I saw this video the other day, and I’m pretty sure it rings true for everyone. Not just women.
As humans, we all see ourselves differently from the way others see us. Part of that is interpretation, part of it is just that when we look at ourselves we are looking for different things.
Interpretation of physical looks is influenced by so many things – varying cultural standards for beauty, each person’s own individual hang-ups, the personality that flows out of a person, the expression they wear and the acts they perform. Beauty goes far beyond symmetry and clear skin. That radiant smile, those gorgeous lines that appear when you laugh, the way you automatically drop your change in the donation box – these are aspects of beauty that mean far more than the commonly held beauty ideals we measure ourselves up against. And as this video shows, the teeny little flaws we often obsesses about often go unnoticed by others. No one notices that mole (which so many people draw on their faces anyhow), or the creases of experience and joy that flicker out from the corners of your eyes. They just see the happiness in your expression and the light beaming out from your eyes.
We can see all this in others, but when we look in the mirror, we go hunting for our flaws. It’s a sick little game we play, a twisted version of hide and seek. “Where is that horrible wrinkle? Those unsightly freckles? The disgusting pimple?” we ask ourselves, as we run our hands over our faces like pirates looking for the X on a map. And then once we find it, we try to disguise it with make-up, but of course we can never be satisfied. You can’t unsee what you just saw, and even if it’s hidden, the knowledge of it’s existence traces it’s outline for our eyes anyway.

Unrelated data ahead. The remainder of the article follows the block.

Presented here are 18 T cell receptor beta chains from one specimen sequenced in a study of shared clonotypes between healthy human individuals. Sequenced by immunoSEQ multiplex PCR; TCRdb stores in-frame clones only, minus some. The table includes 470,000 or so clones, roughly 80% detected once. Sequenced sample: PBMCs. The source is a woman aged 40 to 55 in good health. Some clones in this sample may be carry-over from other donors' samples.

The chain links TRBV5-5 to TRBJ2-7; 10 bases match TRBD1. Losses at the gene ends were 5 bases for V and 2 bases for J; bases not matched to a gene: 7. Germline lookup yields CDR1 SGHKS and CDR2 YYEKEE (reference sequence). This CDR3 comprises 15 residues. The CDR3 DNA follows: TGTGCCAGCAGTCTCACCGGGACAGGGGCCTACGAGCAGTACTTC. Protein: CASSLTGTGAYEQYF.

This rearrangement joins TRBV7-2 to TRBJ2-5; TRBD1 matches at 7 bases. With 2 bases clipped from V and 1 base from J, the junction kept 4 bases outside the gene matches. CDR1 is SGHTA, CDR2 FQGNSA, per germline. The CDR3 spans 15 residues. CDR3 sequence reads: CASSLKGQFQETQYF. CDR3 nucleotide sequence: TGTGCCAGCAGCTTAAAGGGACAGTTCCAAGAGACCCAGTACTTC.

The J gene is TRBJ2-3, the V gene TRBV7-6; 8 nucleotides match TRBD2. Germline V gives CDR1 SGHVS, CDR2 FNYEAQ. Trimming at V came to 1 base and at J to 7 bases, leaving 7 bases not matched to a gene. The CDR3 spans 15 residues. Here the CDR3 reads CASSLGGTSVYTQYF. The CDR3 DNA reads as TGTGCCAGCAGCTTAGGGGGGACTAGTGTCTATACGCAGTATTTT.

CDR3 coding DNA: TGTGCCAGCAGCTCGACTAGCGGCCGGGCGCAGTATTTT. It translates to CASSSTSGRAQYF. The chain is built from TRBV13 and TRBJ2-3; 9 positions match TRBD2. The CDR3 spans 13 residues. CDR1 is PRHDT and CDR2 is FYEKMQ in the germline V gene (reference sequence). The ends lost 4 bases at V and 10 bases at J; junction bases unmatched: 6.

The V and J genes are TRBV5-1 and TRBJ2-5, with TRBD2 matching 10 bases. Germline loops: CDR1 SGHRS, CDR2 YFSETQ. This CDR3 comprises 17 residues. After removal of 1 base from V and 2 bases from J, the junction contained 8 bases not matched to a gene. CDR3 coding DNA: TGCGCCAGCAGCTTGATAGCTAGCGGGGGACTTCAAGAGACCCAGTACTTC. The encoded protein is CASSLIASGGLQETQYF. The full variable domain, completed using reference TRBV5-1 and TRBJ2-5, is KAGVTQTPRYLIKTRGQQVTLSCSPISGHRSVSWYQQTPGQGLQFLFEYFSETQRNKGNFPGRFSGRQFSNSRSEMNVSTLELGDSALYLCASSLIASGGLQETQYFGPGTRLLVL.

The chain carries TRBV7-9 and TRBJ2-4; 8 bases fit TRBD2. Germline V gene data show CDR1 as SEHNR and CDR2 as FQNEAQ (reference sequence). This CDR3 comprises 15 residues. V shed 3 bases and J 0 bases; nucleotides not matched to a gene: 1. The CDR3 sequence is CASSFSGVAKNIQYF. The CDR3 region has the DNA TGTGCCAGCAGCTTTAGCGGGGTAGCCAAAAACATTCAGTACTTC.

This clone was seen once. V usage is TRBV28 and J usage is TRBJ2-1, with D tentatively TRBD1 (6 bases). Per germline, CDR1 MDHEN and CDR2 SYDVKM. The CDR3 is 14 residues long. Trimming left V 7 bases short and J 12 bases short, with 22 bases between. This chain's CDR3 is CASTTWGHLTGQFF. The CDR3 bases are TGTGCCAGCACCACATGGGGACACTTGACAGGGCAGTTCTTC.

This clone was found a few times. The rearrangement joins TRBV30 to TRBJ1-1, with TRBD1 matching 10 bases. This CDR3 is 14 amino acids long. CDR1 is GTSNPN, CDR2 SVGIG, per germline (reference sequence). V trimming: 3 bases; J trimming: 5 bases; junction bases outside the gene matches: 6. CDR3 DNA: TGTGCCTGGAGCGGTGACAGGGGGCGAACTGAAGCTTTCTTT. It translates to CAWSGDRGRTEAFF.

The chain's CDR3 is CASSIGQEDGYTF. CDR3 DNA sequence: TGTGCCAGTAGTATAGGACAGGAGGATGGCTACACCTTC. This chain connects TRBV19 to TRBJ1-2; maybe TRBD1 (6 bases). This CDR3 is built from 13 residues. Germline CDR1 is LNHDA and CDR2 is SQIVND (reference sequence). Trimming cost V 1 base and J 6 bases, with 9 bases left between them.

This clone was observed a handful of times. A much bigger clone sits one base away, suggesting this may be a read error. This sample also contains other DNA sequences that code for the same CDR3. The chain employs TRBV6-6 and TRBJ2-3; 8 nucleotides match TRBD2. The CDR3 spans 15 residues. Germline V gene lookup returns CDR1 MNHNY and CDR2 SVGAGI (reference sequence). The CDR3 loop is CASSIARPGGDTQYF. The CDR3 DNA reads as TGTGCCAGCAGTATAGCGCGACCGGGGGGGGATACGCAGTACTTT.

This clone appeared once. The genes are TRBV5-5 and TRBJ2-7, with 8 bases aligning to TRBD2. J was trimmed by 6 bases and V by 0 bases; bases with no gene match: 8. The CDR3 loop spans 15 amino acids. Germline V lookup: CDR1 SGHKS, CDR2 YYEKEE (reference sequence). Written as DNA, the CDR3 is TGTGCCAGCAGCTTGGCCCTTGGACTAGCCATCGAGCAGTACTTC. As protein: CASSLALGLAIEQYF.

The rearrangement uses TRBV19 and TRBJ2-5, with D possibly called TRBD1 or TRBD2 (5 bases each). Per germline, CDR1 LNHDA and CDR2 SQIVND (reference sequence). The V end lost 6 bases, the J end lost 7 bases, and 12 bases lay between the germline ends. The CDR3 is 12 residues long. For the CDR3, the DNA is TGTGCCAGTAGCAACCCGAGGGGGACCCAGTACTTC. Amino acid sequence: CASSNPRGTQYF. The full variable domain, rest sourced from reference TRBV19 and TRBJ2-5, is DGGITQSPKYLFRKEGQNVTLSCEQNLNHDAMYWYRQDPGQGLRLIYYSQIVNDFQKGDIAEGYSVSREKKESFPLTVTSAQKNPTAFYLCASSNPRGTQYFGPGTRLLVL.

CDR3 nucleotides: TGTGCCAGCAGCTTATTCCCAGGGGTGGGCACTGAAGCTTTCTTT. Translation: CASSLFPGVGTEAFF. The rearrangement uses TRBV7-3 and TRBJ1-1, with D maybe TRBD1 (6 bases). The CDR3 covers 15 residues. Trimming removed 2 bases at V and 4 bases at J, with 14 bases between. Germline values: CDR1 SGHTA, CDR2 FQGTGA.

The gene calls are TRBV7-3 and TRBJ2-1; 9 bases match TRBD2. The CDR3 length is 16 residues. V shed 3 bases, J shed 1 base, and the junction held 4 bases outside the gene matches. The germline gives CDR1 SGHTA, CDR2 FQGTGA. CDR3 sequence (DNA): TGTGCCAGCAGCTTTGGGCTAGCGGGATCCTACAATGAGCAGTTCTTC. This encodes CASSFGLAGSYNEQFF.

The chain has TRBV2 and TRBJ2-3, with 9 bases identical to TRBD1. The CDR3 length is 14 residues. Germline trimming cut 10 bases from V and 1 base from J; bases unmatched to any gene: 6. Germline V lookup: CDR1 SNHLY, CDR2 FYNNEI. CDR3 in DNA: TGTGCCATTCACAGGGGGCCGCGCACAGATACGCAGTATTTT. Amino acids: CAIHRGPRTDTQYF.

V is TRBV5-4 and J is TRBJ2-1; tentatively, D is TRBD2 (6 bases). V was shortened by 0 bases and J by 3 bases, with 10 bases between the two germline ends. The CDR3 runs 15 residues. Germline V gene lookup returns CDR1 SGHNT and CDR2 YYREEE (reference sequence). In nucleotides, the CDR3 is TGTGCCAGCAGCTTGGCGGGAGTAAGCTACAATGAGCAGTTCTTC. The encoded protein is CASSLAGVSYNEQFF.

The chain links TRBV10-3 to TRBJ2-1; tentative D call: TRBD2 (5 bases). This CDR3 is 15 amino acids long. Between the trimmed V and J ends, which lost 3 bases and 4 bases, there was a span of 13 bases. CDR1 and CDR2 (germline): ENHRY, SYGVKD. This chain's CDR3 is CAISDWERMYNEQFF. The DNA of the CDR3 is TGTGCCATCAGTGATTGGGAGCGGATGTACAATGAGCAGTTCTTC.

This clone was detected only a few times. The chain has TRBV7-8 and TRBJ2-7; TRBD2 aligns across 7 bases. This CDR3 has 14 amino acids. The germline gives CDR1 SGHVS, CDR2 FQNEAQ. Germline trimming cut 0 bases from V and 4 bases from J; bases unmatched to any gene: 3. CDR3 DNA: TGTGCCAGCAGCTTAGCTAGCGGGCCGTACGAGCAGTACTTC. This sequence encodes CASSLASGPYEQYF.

What I found most interesting about the Dove Real Beauty Sketches video, is how far the distortions of our faces went, and how incorrect they were. The ‘pretty’ versions that other people saw were much closer to reality than the nit-picky flawed faces the people claimed to see in the mirror each day.
I am just like all these women. I don’t like what I see, probably because what I see is not attractive. Even if that is not what I actually look like.
So I am going to take a vow. I vow to recognise that the image I see in the mirror is not me, and to truly believe than I am more beautiful than I think.
Join me, if you will.